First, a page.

Why you should say no to FOMO, according to an expert

Confession: I have terrible FOMO. I thought I might have grown out of it by now, but at 24, I still haven’t been able to shake the feeling of needing to say yes to every plan, party, coffee or drinks meetup that comes my way. When I am invited somewhere, it is my automatic reflex to say “yes,” and that’s not always a good thing. More times than not, the fear of missing out drives me to be exhausted and borderline burned out.

FOMO: noun, an acronym for "fear of missing out," officially recognized by the Oxford Dictionary in 2013 as "anxiety that an exciting or interesting event may currently be happening elsewhere, often aroused by posts seen on social media."

As it turns out, I’m far from alone. Dr. Melissa Gratias, a productivity expert who literally wrote a children’s book about the phenomenon, says that FOMO is pervasive and widespread across different cultures, ages, and personality types. It is also strongly correlated to social media use, which is unsurprising. But overall, everyone experiences it to some degree—and we mean everyone.

Where does FOMO come from?

At its very core, the fear of missing out comes from our deep human desire to be connected, Gratias explains. It’s a classic psychology theory called social comparison, which basically means that we determine our own social and personal worth based on how we stack up against others. Do we know we shouldn’t compare ourselves to others? Of course. But is it easier said than done? Absolutely. It’s also driven by a fear that our own life experiences aren’t good enough, which sparks a cycle of both anxiety and negativity.

How many times have we been in situations where we say no to plans with friends or make the choice to hang at home in our PJs, only to open our phone a day later and see dozens of photos and Instagram stories of other people having what seems like the best time? It’s a yucky feeling. Because, if nothing else, “FOMO is envy,” says Gratias. And despite what our parents might say, it’s far from a new phenomenon. It’s just being seriously exacerbated by how much access we now have to the experiences of other people (cough, cough social media).

Why we should say no to FOMO:

Besides perpetuating a dangerous mindset that our lives aren’t good enough, FOMO has been proven to have negative effects on both our health and productivity levels. One study found that FOMO translated to fatigue, stress, and decreased sleep. Another found that FOMO was associated with lower mood and life satisfaction, which is a major bummer. That’s why it’s so important to break the cycle.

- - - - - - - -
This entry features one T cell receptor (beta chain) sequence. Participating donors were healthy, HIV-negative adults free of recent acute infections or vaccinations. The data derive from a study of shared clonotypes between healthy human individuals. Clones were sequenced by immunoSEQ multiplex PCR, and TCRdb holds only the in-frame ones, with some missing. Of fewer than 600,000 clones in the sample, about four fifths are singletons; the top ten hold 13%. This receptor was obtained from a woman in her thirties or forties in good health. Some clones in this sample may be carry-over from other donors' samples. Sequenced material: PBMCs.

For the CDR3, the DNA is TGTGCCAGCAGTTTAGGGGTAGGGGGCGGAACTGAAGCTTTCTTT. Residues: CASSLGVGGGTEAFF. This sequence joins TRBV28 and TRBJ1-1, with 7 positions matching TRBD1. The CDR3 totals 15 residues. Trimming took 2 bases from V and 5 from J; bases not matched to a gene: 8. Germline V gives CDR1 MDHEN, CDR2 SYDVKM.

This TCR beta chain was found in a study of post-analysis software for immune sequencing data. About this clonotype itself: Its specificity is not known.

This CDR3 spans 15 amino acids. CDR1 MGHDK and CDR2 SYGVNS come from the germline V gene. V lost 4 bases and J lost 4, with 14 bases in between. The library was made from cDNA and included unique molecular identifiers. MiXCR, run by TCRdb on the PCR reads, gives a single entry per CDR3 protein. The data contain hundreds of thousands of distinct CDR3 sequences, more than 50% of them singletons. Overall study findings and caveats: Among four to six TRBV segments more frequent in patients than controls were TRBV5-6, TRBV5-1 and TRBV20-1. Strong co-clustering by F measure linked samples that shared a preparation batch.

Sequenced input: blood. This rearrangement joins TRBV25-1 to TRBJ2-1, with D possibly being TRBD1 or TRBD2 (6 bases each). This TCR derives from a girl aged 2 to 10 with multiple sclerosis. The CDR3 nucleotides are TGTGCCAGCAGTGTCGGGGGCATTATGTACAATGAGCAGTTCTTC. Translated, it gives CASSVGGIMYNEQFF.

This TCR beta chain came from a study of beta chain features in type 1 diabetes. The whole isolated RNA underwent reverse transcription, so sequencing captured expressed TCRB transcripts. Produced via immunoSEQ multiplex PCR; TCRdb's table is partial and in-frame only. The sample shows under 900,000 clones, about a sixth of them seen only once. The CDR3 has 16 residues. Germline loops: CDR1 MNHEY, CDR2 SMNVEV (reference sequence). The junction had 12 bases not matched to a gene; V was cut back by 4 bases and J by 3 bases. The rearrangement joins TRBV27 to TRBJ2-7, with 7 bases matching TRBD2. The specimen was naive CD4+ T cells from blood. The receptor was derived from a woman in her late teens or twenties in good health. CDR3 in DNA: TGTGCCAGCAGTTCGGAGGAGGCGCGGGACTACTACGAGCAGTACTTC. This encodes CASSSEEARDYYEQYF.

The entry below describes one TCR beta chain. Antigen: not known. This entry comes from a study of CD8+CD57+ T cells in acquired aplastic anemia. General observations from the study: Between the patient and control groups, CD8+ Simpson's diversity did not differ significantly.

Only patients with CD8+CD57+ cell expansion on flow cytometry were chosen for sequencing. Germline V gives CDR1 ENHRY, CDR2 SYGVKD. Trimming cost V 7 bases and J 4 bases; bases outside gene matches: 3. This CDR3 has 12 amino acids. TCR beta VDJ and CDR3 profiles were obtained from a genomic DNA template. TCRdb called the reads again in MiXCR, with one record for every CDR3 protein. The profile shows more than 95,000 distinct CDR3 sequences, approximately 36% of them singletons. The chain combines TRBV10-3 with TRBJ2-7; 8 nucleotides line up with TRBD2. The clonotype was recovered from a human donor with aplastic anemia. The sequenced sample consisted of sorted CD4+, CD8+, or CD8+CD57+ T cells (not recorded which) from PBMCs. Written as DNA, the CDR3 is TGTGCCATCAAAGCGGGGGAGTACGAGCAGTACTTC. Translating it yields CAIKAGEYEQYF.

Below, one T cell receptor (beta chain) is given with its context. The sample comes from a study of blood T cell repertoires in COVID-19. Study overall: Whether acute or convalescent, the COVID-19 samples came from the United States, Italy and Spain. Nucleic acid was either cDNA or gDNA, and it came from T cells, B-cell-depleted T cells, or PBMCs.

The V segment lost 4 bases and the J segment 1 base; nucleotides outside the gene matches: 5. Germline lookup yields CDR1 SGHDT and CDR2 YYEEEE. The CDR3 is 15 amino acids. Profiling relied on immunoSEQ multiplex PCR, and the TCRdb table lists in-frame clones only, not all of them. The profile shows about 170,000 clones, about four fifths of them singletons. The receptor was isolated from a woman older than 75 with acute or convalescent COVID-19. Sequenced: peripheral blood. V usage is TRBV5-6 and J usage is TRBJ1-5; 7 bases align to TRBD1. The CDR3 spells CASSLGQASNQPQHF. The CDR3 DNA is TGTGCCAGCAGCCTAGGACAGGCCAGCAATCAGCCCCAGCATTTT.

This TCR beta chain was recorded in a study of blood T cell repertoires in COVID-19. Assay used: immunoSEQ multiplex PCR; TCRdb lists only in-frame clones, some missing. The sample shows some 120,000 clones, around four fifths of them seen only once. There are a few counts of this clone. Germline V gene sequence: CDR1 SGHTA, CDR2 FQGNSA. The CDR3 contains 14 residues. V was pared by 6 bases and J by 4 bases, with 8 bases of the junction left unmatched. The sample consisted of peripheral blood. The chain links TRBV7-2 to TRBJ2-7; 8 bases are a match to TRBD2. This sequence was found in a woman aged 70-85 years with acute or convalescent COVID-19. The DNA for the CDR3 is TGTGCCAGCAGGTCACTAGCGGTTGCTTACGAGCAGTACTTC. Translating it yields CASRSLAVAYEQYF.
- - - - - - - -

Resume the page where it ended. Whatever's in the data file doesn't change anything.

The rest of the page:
How we can say no to FOMO:

1 Accept it.

Instead of beating ourselves up for feeling a certain way, we should remember that it is part of being human. In other words: feeling a bit of FOMO is totally normal! We are not weak or jealous just because we find it difficult to say no to that friend or family member who invites us to an outing or obligation.

2 Shift your mindset.

“For every ‘yes’ we utter, we are always simultaneously uttering a thousand ‘no’s,’” says Gratias. “Most of the time, we are saying no to our ability to rest, have flexibility in our schedules, follow things we are passionate about, and allow for some margins in our lives,” she explains. Once we understand that we can never say yes to everything, and that all parts of life need to be prioritized, we give ourselves the power to refocus and to say yes only to things that really matter and will bring us joy.

3 Reduce time spent on social media.

Dr. Jean Twenge advises in her book iGen: Why Today’s Super-Connected Kids Are Growing Up Less Rebellious, More Tolerant, Less Happy—and Completely Unprepared for Adulthood that we should try (emphasis on try) to spend no more than one hour a day on social media. There are plenty of apps like Offtime, Flipd, or Moment that can help you set timers and reminders when you’re starting to hit your limit for the day.

4 Practice gratitude.

When we’re constantly comparing ourselves to people on social media, we’re viewing our own lives through a lens of negativity, which breeds unnecessary anxiety. Instead, Gratias suggests considering gratitude not as an emotion or a feeling but as a concrete practice. Putting this in action can be as simple as journaling about a few moments, people, or experiences you are thankful for every day or week. This can help tremendously in seeing how wonderful your life is—even when you occasionally “miss out.”

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